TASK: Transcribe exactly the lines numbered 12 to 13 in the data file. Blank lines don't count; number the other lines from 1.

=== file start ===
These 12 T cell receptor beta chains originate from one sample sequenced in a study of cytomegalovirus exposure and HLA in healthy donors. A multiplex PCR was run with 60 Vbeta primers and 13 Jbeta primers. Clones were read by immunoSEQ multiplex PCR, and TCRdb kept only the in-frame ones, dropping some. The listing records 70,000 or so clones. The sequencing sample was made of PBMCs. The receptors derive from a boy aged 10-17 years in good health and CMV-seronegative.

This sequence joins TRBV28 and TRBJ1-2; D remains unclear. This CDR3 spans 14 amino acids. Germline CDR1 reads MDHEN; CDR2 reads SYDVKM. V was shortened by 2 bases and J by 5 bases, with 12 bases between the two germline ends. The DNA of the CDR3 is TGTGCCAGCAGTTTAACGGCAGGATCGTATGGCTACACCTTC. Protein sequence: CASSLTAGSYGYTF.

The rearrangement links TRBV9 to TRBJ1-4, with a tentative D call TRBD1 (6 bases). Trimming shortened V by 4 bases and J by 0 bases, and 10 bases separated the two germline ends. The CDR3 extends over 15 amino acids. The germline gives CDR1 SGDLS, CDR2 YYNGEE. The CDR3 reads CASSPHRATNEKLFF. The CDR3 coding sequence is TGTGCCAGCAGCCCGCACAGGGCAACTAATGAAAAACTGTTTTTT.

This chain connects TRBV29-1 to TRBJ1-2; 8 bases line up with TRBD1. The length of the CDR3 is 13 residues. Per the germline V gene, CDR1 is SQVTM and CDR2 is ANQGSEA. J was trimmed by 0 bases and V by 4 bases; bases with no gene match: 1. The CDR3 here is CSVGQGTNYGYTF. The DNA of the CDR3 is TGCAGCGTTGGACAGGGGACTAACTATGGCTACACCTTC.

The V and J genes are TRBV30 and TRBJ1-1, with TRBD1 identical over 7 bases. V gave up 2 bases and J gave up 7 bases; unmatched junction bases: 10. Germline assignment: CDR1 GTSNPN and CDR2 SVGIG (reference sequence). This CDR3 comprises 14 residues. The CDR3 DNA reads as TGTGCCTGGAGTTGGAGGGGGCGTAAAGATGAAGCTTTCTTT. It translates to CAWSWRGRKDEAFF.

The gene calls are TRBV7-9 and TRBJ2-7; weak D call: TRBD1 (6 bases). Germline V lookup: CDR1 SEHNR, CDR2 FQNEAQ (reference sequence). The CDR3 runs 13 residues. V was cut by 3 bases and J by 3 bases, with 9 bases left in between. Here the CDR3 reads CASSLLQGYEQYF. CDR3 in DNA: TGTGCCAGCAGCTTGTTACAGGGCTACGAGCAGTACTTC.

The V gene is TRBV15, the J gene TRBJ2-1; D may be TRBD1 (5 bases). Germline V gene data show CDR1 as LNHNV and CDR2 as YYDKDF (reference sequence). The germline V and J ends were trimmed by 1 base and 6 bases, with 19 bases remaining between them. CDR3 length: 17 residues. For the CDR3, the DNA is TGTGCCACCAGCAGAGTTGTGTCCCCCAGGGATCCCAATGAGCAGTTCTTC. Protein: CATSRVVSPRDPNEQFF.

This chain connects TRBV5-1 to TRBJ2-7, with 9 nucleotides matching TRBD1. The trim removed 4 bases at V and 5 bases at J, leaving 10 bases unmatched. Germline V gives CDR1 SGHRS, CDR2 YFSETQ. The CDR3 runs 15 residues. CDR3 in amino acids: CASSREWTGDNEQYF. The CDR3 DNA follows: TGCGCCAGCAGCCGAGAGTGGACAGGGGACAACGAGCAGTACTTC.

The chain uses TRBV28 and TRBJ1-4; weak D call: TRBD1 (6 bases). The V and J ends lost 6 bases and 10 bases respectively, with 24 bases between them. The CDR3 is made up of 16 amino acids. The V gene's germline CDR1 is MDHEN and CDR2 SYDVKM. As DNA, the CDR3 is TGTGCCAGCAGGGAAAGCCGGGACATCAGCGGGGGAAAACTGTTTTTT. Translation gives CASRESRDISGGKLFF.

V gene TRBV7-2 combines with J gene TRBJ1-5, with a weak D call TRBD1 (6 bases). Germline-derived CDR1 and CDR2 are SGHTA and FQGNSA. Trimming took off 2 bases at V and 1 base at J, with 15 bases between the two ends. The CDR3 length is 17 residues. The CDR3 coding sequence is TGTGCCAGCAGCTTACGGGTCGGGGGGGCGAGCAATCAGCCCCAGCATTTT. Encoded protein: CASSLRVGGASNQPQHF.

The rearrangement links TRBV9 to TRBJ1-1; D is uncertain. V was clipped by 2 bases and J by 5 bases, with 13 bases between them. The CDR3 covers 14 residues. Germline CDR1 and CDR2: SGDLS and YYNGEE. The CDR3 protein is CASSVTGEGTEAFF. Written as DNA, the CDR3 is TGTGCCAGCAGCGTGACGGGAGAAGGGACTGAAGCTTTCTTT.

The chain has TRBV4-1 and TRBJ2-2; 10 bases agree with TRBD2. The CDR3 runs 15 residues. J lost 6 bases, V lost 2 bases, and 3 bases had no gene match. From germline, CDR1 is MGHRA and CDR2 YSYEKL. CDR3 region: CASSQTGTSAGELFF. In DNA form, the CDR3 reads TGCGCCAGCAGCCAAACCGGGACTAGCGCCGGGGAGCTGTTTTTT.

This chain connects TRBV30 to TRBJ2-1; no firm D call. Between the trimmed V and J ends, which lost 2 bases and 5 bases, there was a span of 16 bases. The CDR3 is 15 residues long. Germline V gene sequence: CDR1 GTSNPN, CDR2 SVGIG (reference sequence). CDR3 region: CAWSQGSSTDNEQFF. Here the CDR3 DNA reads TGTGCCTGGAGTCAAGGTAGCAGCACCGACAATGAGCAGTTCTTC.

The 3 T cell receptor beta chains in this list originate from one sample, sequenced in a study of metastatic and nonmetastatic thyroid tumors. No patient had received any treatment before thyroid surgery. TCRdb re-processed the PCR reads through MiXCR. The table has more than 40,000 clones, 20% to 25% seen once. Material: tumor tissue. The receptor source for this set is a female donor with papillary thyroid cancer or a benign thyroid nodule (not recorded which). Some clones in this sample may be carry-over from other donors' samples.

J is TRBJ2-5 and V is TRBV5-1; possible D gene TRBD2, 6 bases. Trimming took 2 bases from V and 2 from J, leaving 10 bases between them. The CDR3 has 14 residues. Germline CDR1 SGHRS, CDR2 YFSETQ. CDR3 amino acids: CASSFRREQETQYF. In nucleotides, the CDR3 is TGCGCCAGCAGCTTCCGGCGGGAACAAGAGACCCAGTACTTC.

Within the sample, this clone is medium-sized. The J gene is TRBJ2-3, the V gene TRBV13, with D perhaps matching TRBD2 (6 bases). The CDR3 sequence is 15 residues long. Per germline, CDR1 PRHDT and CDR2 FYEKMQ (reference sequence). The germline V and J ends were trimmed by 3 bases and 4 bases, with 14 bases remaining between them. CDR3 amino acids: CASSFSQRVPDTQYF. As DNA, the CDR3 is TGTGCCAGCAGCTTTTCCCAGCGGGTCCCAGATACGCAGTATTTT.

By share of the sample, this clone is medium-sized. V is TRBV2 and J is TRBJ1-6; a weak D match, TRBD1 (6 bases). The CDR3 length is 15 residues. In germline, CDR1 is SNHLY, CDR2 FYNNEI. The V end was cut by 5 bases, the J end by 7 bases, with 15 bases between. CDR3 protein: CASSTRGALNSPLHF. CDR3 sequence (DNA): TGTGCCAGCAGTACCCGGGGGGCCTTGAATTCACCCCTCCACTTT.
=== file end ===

The chain has TRBV4-1 and TRBJ2-2; 10 bases agree with TRBD2. The CDR3 runs 15 residues. J lost 6 bases, V lost 2 bases, and 3 bases had no gene match. From germline, CDR1 is MGHRA and CDR2 YSYEKL. CDR3 region: CASSQTGTSAGELFF. In DNA form, the CDR3 reads TGCGCCAGCAGCCAAACCGGGACTAGCGCCGGGGAGCTGTTTTTT.

This chain connects TRBV30 to TRBJ2-1; no firm D call. Between the trimmed V and J ends, which lost 2 bases and 5 bases, there was a span of 16 bases. The CDR3 is 15 residues long. Germline V gene sequence: CDR1 GTSNPN, CDR2 SVGIG (reference sequence). CDR3 region: CAWSQGSSTDNEQFF. Here the CDR3 DNA reads TGTGCCTGGAGTCAAGGTAGCAGCACCGACAATGAGCAGTTCTTC.